We don’t call Social Security “welfare” because it’s a pejorative term and politicians don’t want to offend. So they classify Social Security as something else, when it isn’t. Here’s how I define a welfare program: first, it taxes one group to support another group, meaning it’s pay-as-you-go and not a contributory scheme where people’s own savings pay their later benefits; and second, Congress can constantly alter benefits, reflecting changing needs, economic conditions, and politics. Social Security qualifies on both counts.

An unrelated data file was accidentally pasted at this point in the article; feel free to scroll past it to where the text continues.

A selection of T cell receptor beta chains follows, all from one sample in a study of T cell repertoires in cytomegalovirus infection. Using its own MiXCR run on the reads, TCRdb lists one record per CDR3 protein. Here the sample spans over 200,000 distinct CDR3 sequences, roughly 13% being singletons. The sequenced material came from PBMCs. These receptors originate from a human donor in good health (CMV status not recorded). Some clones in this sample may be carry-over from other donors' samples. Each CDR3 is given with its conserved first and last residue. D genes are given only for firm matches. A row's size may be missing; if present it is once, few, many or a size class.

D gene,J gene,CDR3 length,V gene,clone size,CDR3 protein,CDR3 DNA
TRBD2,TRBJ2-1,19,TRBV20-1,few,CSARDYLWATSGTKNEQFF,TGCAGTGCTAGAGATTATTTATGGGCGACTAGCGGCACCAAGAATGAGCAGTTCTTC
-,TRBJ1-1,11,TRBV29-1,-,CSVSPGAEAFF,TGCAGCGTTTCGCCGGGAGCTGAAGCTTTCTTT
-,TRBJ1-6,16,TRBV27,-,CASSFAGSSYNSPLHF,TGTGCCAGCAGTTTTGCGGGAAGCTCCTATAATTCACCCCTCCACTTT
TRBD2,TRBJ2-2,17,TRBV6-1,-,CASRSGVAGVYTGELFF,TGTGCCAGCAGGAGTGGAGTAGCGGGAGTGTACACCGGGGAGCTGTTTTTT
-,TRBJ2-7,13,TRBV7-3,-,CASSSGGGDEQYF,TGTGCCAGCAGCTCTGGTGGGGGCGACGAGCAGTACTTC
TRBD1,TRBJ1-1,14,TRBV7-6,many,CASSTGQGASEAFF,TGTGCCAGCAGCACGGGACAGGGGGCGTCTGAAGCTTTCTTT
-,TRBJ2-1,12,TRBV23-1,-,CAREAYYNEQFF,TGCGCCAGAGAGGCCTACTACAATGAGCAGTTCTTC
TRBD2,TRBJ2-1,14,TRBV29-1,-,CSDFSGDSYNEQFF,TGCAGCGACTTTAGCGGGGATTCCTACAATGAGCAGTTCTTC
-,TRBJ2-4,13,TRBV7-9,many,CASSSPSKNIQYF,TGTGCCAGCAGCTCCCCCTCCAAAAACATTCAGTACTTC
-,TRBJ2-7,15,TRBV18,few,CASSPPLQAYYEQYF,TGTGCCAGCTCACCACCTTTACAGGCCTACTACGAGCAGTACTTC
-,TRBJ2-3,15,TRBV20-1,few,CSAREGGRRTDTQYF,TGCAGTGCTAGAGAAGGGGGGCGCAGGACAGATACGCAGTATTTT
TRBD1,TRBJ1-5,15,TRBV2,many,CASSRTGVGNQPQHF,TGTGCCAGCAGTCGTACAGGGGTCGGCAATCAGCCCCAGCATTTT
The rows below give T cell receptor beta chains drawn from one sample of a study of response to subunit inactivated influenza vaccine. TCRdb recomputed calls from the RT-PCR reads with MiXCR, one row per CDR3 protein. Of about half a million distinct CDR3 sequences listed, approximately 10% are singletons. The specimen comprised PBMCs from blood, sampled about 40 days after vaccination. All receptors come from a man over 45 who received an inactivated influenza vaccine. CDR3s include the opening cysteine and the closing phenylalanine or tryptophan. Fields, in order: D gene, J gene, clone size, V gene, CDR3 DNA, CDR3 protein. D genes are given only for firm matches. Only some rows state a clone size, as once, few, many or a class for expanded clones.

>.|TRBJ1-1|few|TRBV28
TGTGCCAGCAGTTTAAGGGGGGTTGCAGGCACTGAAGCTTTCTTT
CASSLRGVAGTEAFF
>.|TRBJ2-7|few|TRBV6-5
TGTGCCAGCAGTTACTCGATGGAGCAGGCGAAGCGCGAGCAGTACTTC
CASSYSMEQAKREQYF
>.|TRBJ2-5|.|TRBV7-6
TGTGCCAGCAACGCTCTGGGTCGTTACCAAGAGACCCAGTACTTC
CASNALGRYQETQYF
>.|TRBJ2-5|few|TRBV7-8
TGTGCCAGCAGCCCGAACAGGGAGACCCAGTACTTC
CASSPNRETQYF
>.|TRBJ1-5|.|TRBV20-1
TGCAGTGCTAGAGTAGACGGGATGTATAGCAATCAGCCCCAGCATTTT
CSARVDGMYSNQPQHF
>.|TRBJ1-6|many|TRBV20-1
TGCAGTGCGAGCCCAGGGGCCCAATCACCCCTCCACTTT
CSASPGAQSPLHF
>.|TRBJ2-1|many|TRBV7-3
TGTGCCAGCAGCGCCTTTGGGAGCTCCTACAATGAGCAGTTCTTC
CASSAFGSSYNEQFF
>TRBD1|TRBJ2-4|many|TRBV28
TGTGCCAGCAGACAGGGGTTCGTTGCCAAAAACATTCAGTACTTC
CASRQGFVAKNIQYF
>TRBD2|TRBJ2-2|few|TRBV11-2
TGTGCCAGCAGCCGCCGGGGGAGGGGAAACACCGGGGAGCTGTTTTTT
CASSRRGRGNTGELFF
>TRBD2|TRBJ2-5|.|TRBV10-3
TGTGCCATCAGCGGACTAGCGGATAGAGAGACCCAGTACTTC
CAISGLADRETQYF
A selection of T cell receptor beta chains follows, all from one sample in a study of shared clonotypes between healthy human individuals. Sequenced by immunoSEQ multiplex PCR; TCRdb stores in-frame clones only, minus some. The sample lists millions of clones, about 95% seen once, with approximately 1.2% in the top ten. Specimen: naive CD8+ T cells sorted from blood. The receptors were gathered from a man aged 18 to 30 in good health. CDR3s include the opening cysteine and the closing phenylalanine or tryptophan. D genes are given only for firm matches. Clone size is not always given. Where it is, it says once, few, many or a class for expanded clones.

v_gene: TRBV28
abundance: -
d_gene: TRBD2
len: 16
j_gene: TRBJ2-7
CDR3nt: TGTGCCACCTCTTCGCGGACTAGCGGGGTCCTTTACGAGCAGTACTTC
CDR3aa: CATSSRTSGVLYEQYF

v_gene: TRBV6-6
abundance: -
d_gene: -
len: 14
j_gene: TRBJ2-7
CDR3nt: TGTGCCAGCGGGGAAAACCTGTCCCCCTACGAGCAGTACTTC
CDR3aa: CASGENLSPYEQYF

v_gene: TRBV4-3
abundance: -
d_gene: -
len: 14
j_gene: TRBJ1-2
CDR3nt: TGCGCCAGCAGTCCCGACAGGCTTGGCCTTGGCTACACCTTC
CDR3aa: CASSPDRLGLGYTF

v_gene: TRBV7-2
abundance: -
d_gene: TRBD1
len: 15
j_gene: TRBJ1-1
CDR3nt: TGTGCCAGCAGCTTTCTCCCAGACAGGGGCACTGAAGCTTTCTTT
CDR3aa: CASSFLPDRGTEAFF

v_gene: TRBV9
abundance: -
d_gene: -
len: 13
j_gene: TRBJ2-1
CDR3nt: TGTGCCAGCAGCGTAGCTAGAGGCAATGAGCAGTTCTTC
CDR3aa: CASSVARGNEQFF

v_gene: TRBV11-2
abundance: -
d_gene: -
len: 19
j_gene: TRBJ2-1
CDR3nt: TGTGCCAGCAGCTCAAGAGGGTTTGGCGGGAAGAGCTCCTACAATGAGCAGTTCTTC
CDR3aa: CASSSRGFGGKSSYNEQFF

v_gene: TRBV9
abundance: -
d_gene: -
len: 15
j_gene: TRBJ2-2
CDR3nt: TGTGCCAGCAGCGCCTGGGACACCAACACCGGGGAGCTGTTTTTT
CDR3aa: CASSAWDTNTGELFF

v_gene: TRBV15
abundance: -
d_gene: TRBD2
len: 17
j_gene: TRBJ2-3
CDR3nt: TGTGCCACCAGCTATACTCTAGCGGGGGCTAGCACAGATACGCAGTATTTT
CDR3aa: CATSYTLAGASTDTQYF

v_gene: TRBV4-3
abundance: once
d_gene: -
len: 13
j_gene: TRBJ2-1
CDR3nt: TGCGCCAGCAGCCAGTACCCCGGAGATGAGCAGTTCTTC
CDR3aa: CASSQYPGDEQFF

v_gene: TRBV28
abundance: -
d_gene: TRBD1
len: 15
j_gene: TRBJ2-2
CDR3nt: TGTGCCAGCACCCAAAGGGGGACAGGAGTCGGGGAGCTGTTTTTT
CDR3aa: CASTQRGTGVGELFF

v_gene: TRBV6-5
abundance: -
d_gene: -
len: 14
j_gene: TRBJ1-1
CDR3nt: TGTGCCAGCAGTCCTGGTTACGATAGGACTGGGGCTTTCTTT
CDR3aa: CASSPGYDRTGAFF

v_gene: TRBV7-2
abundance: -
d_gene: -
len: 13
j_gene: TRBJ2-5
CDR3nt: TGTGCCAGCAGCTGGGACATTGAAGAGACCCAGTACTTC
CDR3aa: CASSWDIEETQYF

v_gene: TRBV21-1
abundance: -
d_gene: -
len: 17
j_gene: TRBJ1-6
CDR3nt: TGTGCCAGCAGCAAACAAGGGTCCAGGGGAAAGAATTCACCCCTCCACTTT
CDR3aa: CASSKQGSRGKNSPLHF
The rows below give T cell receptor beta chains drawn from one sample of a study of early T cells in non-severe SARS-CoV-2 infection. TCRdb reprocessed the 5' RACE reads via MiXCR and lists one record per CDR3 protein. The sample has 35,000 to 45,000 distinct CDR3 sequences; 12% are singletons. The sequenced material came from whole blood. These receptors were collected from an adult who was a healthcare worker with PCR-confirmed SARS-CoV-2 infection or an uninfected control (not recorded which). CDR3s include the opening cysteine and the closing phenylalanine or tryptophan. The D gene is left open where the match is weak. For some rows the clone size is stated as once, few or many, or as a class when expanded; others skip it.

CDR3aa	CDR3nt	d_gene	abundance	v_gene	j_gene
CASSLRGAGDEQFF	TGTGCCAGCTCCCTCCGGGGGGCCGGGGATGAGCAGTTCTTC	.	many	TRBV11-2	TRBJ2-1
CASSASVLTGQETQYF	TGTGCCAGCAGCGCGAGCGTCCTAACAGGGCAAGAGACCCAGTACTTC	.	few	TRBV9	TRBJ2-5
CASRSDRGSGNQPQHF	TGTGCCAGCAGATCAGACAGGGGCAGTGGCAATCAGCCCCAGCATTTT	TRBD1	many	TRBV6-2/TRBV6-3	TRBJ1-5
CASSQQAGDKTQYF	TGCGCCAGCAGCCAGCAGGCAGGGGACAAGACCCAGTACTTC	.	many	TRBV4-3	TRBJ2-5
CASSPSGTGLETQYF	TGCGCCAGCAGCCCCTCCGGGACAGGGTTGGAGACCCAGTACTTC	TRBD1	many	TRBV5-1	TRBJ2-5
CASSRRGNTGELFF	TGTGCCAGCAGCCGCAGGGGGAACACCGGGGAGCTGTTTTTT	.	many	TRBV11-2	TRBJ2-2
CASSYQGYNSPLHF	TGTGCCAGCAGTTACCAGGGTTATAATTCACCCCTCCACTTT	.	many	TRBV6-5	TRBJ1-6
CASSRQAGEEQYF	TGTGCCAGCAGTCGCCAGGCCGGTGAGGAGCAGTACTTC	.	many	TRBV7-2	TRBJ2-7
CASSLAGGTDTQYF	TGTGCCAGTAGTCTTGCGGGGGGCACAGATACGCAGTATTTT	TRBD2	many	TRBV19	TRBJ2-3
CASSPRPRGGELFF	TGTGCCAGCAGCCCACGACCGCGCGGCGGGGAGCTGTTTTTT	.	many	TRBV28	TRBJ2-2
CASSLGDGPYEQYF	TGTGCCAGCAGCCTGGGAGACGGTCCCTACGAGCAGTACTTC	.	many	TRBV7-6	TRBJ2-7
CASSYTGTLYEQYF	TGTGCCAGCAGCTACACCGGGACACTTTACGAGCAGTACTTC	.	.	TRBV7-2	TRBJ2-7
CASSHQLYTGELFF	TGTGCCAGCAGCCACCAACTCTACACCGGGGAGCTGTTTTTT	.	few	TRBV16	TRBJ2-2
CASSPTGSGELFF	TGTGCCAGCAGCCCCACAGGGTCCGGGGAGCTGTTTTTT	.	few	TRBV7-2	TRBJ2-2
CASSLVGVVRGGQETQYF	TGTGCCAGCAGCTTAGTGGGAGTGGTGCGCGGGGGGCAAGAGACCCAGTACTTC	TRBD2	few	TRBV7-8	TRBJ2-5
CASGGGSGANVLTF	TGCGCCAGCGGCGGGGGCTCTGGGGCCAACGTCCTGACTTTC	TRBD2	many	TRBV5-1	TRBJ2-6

Let’s start with its $2.6 trillion trust fund. Doesn’t that prove that people’s payroll taxes were saved to pay for future benefits, disconnecting them from our larger budget problems? Well, no. Since the 1940s, Social Security has been a pay-as-you-go program. Most benefits are paid by payroll taxes on today’s workers; in 2010, those taxes covered 91 percent of benefits. The trust fund’s $2.6 trillion would provide only 3.5 years of benefits, which totaled $700 billion in 2010. The trust fund serves mainly to funnel taxes to recipients, and today’s big surplus is an accident, as Charles Blahous shows in Social Security: The Unfinished Work. In 1983, when the trust fund was nearly exhausted, a presidential commission proposed fixes but underestimated their effects. The large surplus “just developed. It wasn’t planned,” the commission’s executive director said later. Even so, the surplus will disappear as the number of retirees rises.